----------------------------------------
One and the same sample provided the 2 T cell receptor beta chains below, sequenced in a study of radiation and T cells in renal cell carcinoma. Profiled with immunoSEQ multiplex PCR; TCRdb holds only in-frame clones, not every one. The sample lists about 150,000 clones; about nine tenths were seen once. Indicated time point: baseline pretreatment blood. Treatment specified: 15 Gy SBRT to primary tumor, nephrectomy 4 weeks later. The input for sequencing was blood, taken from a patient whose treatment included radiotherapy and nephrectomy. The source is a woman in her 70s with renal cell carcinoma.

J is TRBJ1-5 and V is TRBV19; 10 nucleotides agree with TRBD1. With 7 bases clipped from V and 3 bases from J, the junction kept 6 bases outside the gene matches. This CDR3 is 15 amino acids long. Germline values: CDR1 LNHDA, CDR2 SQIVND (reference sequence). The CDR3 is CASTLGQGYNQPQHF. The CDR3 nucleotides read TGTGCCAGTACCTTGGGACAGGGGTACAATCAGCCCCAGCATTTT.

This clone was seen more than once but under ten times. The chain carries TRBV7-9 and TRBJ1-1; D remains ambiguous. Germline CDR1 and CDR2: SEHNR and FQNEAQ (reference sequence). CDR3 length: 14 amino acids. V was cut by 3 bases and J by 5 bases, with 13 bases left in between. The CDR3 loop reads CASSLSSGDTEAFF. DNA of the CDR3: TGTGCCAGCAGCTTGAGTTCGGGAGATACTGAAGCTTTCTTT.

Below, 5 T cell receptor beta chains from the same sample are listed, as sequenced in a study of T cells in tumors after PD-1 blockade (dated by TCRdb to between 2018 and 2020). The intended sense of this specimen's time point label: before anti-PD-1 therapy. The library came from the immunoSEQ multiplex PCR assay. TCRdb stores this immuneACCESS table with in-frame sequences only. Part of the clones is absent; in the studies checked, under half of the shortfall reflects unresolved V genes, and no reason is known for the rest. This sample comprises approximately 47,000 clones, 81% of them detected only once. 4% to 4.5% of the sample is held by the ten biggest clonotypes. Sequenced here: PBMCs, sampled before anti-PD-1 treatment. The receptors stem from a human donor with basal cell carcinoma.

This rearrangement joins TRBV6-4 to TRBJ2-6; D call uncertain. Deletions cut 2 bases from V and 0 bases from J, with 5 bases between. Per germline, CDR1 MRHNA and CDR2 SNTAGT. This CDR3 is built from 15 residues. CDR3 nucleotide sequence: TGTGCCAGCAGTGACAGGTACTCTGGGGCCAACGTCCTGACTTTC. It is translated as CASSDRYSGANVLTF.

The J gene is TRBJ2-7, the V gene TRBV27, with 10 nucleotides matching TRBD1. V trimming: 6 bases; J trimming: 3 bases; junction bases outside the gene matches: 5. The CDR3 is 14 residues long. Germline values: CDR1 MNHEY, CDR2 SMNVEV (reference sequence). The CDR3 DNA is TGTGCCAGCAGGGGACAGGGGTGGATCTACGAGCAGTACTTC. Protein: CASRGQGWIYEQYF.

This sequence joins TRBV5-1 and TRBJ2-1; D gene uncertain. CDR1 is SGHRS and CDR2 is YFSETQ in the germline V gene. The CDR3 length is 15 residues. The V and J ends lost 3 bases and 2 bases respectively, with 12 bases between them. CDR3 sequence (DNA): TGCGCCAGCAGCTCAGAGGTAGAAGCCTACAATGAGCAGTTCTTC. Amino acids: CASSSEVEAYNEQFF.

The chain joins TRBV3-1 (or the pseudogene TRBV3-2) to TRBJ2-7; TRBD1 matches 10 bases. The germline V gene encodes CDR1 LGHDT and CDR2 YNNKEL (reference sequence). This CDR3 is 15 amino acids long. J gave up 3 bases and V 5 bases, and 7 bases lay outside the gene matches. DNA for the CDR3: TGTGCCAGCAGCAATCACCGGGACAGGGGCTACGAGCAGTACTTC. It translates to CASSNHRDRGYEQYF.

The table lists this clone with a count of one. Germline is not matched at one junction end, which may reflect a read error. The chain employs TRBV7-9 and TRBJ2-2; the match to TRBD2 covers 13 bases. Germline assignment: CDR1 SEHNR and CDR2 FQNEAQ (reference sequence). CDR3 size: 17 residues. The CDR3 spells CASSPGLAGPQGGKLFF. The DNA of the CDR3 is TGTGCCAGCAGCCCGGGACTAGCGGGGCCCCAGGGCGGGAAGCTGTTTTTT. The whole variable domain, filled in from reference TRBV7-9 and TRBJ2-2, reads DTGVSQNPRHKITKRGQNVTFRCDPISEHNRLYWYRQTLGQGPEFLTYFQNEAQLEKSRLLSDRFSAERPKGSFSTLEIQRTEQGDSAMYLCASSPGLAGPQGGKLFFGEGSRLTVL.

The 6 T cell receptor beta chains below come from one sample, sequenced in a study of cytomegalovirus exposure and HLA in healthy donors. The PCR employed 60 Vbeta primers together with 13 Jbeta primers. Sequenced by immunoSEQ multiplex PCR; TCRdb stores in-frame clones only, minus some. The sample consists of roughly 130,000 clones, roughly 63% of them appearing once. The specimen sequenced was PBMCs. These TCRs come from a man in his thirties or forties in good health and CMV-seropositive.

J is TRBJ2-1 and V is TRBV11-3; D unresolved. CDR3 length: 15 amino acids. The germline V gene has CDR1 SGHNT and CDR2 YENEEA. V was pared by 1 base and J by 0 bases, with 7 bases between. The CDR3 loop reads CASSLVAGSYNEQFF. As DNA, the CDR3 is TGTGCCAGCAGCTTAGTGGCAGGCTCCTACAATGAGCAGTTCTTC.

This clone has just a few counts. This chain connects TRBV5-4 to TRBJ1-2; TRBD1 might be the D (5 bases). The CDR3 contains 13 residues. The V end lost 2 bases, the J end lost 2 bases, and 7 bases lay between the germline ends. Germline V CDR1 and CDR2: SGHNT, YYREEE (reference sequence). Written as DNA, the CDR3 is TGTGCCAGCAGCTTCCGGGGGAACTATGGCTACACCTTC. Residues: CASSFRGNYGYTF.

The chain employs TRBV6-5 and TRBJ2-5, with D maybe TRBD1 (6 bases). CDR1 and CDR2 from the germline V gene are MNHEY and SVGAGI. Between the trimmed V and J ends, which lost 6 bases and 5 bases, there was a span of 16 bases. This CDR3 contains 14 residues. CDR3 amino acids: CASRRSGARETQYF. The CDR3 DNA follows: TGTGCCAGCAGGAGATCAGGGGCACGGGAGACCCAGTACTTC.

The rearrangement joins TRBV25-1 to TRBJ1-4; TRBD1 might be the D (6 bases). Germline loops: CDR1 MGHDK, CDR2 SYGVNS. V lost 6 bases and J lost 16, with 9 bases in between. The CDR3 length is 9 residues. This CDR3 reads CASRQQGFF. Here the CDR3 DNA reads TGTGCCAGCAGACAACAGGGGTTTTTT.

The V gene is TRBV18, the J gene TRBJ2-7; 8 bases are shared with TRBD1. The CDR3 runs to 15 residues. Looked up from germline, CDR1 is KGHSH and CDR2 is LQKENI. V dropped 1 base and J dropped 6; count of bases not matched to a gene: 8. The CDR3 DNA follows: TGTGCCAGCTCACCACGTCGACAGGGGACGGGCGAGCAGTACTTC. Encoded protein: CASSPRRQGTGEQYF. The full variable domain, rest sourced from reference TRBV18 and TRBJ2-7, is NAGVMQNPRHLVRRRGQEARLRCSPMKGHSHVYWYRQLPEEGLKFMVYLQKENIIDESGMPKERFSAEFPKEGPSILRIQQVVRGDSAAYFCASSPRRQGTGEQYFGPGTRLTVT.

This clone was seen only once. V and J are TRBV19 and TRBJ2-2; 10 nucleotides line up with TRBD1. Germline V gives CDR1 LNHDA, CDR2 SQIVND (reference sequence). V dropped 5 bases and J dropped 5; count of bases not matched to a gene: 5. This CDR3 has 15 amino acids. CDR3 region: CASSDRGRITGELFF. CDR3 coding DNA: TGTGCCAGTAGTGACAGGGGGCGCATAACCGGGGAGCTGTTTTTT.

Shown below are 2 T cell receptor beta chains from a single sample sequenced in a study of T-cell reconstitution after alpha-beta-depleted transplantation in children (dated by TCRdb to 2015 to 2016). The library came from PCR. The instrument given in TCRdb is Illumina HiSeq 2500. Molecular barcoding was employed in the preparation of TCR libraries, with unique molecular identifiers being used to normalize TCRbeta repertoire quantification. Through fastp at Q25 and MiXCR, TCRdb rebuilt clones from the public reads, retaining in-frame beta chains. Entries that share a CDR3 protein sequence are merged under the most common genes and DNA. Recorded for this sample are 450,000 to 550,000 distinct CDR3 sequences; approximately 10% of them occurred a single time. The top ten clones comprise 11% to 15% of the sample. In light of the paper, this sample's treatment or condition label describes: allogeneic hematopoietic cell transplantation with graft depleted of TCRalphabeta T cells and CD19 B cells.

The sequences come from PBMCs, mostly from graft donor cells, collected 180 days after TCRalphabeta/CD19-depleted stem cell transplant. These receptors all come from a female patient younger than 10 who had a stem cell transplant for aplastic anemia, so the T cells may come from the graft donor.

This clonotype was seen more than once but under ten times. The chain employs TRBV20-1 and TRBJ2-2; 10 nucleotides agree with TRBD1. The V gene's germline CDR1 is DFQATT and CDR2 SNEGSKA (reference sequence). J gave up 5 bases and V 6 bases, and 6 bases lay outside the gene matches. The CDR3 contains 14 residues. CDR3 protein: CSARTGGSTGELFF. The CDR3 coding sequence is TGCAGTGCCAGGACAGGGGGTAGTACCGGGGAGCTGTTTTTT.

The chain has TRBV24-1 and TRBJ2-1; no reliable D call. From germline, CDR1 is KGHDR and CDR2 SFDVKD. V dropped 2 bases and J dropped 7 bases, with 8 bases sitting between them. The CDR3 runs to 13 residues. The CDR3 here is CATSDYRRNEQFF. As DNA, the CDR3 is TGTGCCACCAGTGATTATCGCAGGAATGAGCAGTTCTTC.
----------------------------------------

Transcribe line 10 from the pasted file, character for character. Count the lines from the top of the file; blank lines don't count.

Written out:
The 6 T cell receptor beta chains below come from one sample, sequenced in a study of cytomegalovirus exposure and HLA in healthy donors. The PCR employed 60 Vbeta primers together with 13 Jbeta primers. Sequenced by immunoSEQ multiplex PCR; TCRdb stores in-frame clones only, minus some. The sample consists of roughly 130,000 clones, roughly 63% of them appearing once. The specimen sequenced was PBMCs. These TCRs come from a man in his thirties or forties in good health and CMV-seropositive.